- Maintaining flexibility: You may wish to maintain flexibility and avoid being tied down to a single area for an extended period of time. It is significantly more flexible to lease than to buy outright. Moving to a new area by selling the purchased commercial property may not be a wise idea, especially if property values are rising.
- Your company’s credit rating cannot support a loan: Your company’s credit rating may or may not be able to acquire a loan for the purchase of a property, or the interest rate may be quite high if the rating is relatively inferior. If your company has lately experienced financial difficulties or instability, banks may be unwilling to grant you a loan. However, this does not preclude you from renting out property.
- Locales with dropping property values: Some areas may be experiencing declining property values. You should lease rather than purchase a property in such a location if it meets your business needs.
The Drawbacks of Leasing a Commercial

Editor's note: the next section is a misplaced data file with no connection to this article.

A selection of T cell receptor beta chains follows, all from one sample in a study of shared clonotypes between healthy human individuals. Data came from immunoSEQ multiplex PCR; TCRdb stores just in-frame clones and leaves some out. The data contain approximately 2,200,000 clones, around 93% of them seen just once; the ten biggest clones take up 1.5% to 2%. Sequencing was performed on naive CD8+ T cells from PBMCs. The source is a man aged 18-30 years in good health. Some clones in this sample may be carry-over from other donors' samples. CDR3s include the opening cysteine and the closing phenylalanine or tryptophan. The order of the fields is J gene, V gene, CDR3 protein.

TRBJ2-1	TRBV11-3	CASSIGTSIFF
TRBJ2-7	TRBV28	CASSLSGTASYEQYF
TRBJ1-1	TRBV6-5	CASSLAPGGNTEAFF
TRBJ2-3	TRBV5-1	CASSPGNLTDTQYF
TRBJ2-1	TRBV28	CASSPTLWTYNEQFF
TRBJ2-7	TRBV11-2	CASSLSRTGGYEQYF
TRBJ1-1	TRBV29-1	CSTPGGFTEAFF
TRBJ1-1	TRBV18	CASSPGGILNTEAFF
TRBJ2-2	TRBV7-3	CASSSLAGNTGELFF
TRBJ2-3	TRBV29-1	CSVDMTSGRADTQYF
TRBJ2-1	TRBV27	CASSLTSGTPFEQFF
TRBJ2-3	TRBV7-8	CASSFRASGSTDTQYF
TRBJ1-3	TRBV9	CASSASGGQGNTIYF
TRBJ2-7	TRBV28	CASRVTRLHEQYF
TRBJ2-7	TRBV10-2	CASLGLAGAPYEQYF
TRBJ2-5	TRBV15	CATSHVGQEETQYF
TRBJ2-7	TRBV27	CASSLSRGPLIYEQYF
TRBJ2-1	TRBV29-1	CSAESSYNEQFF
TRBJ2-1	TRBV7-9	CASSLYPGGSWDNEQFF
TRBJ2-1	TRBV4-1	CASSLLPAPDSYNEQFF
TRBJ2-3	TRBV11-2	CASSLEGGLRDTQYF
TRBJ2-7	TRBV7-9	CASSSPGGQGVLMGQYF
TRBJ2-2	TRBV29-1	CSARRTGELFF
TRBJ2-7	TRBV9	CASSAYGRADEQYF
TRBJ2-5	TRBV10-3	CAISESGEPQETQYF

- There is no equity or appreciation: When you lease, you don’t build up any equity, however, some contracts include a lease-to-own commercial property option that allows you to apply a portion of the rent you’ve previously paid toward the purchase of the property. You do not gain from capital appreciation if you do not have equity.
- There is no passive income: You cannot collect rent from others because you are not the landlord, resulting in a loss of secondary revenue from property ownership.
- Rent is excessively expensive: Your monthly rent payments will typically exceed your mortgage payments on the same home. Under a triple-net lease, tenants are frequently responsible for monthly retail insurance, property taxes, utilities, and maintenance payments. When your fees are included in the lease payment, they are larger, although after-tax prices vary depending on the situation.
- No control: The lease may contain limits or even early termination clauses that limit the tenant’s capacity to manage the rental space. When the lease ends, you have no influence over rent increases, and if you go out of business, you must continue paying rent or suffer fines.
Why is leasing preferable to purchasing a property?
Cash flow: A lease is preferable to a buy in terms of cash flow. If you are very new to the business and your revenue stream is still growing, leasing is a better option. When renting, your initial outlay will be limited to the security deposit and the first month’s rent.
Why do huge firms lease rather than own buildings?
Leasing can provide businesses with more flexibility. If a company needs to relocate, or if sales decline and the company closes or downsizes, they are not forced to sell a property.